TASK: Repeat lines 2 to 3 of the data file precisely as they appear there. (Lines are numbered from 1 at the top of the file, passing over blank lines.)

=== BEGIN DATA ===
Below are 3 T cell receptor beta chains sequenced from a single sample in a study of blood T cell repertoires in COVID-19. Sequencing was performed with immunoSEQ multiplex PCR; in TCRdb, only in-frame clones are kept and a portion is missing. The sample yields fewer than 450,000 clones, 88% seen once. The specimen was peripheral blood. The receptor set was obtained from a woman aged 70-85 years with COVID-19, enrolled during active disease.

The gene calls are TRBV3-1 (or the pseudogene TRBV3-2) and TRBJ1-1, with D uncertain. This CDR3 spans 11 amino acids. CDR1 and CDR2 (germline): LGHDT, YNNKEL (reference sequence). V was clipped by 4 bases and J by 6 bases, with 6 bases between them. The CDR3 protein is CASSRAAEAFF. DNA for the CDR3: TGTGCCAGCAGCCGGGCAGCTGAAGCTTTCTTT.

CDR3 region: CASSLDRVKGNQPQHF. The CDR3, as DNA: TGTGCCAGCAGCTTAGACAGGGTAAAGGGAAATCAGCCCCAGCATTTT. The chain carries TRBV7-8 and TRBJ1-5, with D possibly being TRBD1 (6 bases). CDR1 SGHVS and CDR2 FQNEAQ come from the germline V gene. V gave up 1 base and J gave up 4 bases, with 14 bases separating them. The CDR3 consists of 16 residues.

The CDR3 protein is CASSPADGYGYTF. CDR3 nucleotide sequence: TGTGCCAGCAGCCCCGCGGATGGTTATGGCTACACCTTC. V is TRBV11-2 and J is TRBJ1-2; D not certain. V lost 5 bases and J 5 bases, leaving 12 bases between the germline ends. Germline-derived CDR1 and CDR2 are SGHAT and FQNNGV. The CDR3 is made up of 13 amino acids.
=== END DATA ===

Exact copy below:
The gene calls are TRBV3-1 (or the pseudogene TRBV3-2) and TRBJ1-1, with D uncertain. This CDR3 spans 11 amino acids. CDR1 and CDR2 (germline): LGHDT, YNNKEL (reference sequence). V was clipped by 4 bases and J by 6 bases, with 6 bases between them. The CDR3 protein is CASSRAAEAFF. DNA for the CDR3: TGTGCCAGCAGCCGGGCAGCTGAAGCTTTCTTT.

CDR3 region: CASSLDRVKGNQPQHF. The CDR3, as DNA: TGTGCCAGCAGCTTAGACAGGGTAAAGGGAAATCAGCCCCAGCATTTT. The chain carries TRBV7-8 and TRBJ1-5, with D possibly being TRBD1 (6 bases). CDR1 SGHVS and CDR2 FQNEAQ come from the germline V gene. V gave up 1 base and J gave up 4 bases, with 14 bases separating them. The CDR3 consists of 16 residues.